Eastern and Western Education: What is the major difference?

Rudyard Kipling wrote: “East is East, and West is West, and never the twain shall meet”. This is that despite world getting more and more homogenous, East and West are still different. And because of difference in history, political regimes, prevailing religions, and so on, those differences become clearly seen in Eastern and Western approaches to education.
  1. Teacher – centered vs. Student – centered
All those with Eastern education background will agree that their education system maintains a strict educational paradigm. Teaching and learning process stresses more on the inputs from the teacher. Students are not expected to speak up in classes, or respond to the questions that brought up by the teacher. Therefore, there seems no motivation for students to be active, which usually leads to a very unusually phenomenon among students: sleeping in class.
With student-centered education system in Western countries, on the other hand, students more actively participate in class, get involved in group discussions and express opinions, which are valued. In this approach, students also listen to other’s ideas, making them not only learn from the teachers, but from their peers as well.
  1. Creativity vs. Effort
Eastern education is all about effort and struggle, it means nothing is hard if you practice enough. Thus, students are usually taught to work hard, and are given enormous amounts of homework – that can be why Asian students normally become far more productive than their peers when they get into a more relaxed Western educational institutions.
Unlike Asian approach to teaching and learning, Western education systems emphasize the ideas of creativity. Inevitably speaking, the system being a system means that things need to be unified, but still, it often does its best to promote individual approaches to many different students.
  1. Conformity vs. Individualism
Eastern societies tend to be much more collectivistic, and it is collectivism breeding conformity – in order to become successful in a group, an individual has to conform to its principles, values, and opinions while avoiding criticism as well as saving face whenever possible. Some rules like: “no makeup or nail polish is allowed”, “shirts need to be tucked in”… are very common.
On the contrary, rugged individualism has always appeared to one of the most characteristic features of Western societies. Hence, it is natural that Western education reflects it. Western individuals are usually considered to be far more important than groups, meaning that students are much less afraid of vocalizing their opinions or making mistakes – these are natural steps towards learning and are perfect to their personality development.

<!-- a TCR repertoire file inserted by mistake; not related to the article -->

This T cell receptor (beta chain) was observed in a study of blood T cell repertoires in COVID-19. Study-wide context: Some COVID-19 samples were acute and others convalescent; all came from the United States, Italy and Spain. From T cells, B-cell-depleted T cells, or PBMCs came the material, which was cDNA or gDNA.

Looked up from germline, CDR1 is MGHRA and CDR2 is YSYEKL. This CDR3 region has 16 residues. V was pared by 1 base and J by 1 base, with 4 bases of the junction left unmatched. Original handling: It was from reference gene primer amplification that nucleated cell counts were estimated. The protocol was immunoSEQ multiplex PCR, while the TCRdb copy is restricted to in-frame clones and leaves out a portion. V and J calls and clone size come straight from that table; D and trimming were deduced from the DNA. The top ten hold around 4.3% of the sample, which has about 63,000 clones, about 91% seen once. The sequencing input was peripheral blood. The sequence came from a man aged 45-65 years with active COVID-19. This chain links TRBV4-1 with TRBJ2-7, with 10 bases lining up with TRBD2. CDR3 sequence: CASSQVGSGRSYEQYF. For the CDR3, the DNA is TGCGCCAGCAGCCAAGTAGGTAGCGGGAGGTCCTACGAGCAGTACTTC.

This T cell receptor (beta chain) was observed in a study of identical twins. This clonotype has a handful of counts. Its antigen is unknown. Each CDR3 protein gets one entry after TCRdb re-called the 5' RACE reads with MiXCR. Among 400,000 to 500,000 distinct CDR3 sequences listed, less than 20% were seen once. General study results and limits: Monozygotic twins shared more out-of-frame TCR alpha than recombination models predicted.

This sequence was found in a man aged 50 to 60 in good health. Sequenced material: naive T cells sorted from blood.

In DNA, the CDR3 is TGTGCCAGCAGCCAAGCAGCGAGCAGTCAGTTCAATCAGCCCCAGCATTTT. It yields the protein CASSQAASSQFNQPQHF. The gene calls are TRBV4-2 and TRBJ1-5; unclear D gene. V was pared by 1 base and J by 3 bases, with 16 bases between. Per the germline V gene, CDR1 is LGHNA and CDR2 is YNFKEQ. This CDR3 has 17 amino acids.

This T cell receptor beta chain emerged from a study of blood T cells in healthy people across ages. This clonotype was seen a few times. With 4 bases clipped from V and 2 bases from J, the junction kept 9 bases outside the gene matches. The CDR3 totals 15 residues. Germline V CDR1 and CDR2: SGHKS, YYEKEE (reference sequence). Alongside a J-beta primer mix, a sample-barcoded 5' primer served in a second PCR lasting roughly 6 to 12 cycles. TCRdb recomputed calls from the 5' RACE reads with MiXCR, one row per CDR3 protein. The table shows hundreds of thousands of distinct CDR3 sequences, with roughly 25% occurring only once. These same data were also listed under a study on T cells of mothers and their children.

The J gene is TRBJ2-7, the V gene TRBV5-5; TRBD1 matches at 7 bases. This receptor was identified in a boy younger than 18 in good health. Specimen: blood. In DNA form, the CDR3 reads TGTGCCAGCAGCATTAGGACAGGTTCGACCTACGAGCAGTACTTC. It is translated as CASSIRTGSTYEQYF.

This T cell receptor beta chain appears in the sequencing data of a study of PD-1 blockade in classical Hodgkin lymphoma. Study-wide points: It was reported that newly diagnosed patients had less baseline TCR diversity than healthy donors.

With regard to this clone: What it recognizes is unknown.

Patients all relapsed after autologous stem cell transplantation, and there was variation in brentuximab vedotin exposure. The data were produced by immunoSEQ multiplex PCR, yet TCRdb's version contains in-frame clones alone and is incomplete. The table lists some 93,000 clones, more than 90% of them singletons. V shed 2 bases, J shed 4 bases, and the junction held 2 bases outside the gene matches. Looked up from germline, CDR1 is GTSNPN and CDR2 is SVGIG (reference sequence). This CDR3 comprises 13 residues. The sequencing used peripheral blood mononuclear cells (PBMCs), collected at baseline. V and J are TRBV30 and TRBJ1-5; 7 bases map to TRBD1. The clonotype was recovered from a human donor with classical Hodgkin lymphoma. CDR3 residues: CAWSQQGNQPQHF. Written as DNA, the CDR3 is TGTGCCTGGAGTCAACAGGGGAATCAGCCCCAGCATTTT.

1. Memorizing vs. Understanding
The way students learn individually (not as a member of a class) also varies from East to West. In fact, the Asian education systems are mainly based on memorization as well as exam-oriented learning. Teachers usually have to rush through the textbooks in order to meet the deadline of every monthly examination. Thus, students are mostly expected to learn from textbook-based facts, memorize those knowledge to get the best scores rather than to understand comprehensively and analyze them. The lack of understanding all the facts often causes students forgetting after a short period of time, resulting in an inefficient teaching and learning system.
In comparison to it, the Western way is not taken so intensely and much more relaxed. This allows a better and deeper understanding of the topic that students are working on. The students are expected to spend time on class and more on group discussion in order to understand the topics properly, as well as know how to speak up logically, learn to share their personal views, accept other people’s opinion. Presentations are sometimes expected in requiring students to do their own research, develop their independence and skills of presenting, time control and eye contact.  This is the educational system of training students to be provided with the necessary skills in their further studies and future careers.
Conclusion
When all is said and done, we should know that the word “versus” here is just for decoration. Of course, each education has their own strengths and weaknesses. Those are not opposing views, but are different approaches only to one and the same thing.
Eastern and Western Education: What is the major difference? Eastern and Western Education: What is the major difference? Reviewed by BingNow on 11:56:00 PM Rating: 5

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